Looking at the real world performance, we can see that the write performance of the SanDisk Cruzer actually out-performs the Corsair’s Padlock, while the read performance of the Flash Padlock out-performs the SanDisk Cruzer.  One thing I did notice with the Corsair Flashlock is when we have a large number of files, its write performance actually becomes slower.  This is quite evident with the performance of 641MB (consist of 1 file size) of 7.1MB/s versus the 154MB (consists of 145 files) of 2.78 MB/s.


The hardware-based security lock from the Corsair Padlock is probably the best method on the market to prevent any unwanted users from accessing the data on the flash drive.  The simplistic design of the combination keypad makes it easy to use yet offers the security that’s not found in other flash drive.

There are a few design flaws with the Flash Padlock. For starter, the size of the drive is simply a tad bigger than I would have liked.  Furthermore, the measly 1GB and 2GB is simply too small in today’s flash drive market where it is easy to find 4GB or even 8GB selling at fairly cheap price.  I could let go of the large size of the drive if it only comes with larger storage capacity.  Third, the inability to replace the battery has prevented the drive from long term usage.  Maybe Corsair should design a rechargeable battery inside the Flash Padlock or have at least a battery indicator to show the battery level is low so users would be able to unlock the drive before it is completely drained and render the unit useless. (see the notes on page 2)  The two year warranty offered by Corsair is also a tad too short.  A longer warranty period would really enhance the lifespan of the Flash Padlock and I am surprised to find that while many of other Corsair’s flash drives carry either 10 year or lifetime warranties, the Flash Padlock does not.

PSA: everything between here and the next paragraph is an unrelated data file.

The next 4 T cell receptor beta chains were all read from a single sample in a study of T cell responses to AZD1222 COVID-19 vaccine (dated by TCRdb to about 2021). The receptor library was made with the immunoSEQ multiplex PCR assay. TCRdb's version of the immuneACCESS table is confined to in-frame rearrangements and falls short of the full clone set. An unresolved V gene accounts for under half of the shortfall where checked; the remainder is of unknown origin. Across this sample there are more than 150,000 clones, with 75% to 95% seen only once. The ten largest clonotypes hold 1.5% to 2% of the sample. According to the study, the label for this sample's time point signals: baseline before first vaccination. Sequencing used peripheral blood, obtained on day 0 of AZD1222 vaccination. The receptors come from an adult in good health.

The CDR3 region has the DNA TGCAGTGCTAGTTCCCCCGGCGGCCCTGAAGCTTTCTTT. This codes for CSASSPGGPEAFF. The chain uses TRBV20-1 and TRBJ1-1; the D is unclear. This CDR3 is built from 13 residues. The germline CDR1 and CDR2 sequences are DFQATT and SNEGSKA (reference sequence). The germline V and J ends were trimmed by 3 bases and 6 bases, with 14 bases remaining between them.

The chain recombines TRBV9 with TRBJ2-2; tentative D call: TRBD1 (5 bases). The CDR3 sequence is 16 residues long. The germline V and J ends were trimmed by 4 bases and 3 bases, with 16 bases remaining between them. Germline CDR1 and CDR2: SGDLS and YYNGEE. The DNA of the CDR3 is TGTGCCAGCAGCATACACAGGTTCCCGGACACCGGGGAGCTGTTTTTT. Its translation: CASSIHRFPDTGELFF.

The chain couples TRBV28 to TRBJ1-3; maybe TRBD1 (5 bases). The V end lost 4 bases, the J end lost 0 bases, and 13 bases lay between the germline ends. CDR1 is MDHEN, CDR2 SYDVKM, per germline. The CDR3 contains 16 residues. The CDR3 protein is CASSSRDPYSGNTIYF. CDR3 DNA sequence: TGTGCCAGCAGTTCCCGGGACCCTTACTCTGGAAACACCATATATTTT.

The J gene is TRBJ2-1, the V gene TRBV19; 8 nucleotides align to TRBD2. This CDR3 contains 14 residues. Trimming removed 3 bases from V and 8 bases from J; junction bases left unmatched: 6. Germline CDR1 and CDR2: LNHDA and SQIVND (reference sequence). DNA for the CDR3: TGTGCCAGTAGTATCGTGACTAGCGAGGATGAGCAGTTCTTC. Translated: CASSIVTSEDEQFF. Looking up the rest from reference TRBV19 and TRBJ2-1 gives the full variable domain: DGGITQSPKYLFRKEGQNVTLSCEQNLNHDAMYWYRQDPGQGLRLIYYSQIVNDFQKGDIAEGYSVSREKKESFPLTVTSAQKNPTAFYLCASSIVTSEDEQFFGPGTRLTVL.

The Corsair Flash Padlock can be purchased at price tag of $34.99 for 2GB version and $19.99 for the 1GB version, they are slightly more expensive than other flash drives with the similar capacity, though they do not carry the same level of security protection offered by the Flash Padlock.  If you found yourself in need for a flash drive with a good intuitive and secured protection, then the Corsair Flash Padlock might be a good option.


The Corsair Flash Padlock will receive a score of 7.5 (Good) out of 10 for the easy to use hardware-based security protection.



+  Hardware based security
+  Good transfer speed
+  Easy to use and setup
+  Website for storing password


   Battery is not user replaceable
   Larger than most flash drives
   Short warranty period
   Does not feel as rugged as some other flash drives
  Small storing capacity

Check Also

Fifine Ampligame A6T

Introduction Much like the webcam, the USB microphone has become a rather indispensable tool in …

Cooler Master Hyper 622 Halo

Introduction The liquid cooling is the go to cooler for the PC enthusiasts who want …

Leave a Reply

instagram default popup image round
Follow Me
502k 100k 3 month ago